even on week days, to play cards on the
Sabbath seems a positive desecration.
"And yet," said a liberal woman,
whose grown sons, after dutifully ac
companying her to church in the morn
ing, were wont to ride or play golf in the
afternoon for exercise, or liked to return
home at dusk for a cup of tea and a
rubber before dressing for dinner, "what
possible harm is there in it? When they
first asked me if I minded, I felt in
clined to say 'Yes,' which would have, of
course, ended the matter: but I feel very
glad now that I stifled my prejudices
and did not object My boys are hard
working young lawyers, and I feel that
their Sundays are good for their souls,
minds and bodies, yet I know that many
of my friends think that I commit a
positive sin in allowing cards to be
played on Sunday."
"It is very hard to know what is right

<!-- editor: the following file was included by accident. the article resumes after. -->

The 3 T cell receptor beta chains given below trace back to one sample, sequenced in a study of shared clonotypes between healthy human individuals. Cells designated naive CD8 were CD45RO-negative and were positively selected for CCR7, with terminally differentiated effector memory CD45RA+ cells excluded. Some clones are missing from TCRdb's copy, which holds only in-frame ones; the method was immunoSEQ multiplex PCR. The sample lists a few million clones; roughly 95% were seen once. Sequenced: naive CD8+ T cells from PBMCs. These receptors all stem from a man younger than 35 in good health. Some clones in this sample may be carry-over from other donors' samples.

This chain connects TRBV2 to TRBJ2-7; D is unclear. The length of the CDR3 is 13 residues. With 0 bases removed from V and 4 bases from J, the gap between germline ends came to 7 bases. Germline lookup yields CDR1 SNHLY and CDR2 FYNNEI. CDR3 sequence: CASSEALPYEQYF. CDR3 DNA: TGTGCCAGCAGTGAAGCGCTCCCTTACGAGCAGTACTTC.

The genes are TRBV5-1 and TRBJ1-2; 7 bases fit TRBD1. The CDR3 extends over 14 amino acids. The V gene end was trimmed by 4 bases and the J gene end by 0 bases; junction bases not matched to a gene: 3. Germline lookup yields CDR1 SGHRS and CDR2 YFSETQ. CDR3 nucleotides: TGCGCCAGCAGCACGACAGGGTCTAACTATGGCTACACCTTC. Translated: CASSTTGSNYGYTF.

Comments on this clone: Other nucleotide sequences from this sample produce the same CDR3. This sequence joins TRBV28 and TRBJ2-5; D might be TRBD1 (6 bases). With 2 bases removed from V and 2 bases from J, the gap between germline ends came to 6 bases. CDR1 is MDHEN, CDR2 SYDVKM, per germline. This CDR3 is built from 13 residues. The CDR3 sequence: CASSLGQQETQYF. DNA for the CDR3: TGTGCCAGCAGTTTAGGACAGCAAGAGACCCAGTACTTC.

nowadays!" said a conscientious young
matron. "Like all American men, my
husband Is overworked, and I feel that
any Innocent recreation that will entirely
divert his mind is most beneficial, if not
necessary. He enjoys his game of cards,
so why should he not have It? and yet I
feel that If my good mother came in and
found us playing cards Sunday afternoon
she would be terribly distressed, and feel
that we were absolutely wicked."
"My dear," said the older man and
relative to whom she was speaking,,
"true religion has nothing to do with
such things. My brother, who was the
best man I ever knew, thought that to
play cards at all was immoral, and I
know a sweet saint today who plays her
game of piquet every evening of the
week, without exception. If we keep to
what is really true and right, such things
are very immaterial."
If Paris is "the home of styles, New
York is the home of fads wise and
foolish alike, says the Daily News, and
the woman who would be fashionable
must needs keep one eye on the Boule
vard, the other on Fifth avenue.
Even in England, where innovations
are looked at askance, the "window-
pane" is being taken up, one writer ex
plaining that the trick has been learned
from some American girls who have re
cently gone over. That the trick will
probably "catch on" In England Is ad
mitted by this writer, who pathetically
adduces the reason: "for things Ameri
can seem to be in the ascendant"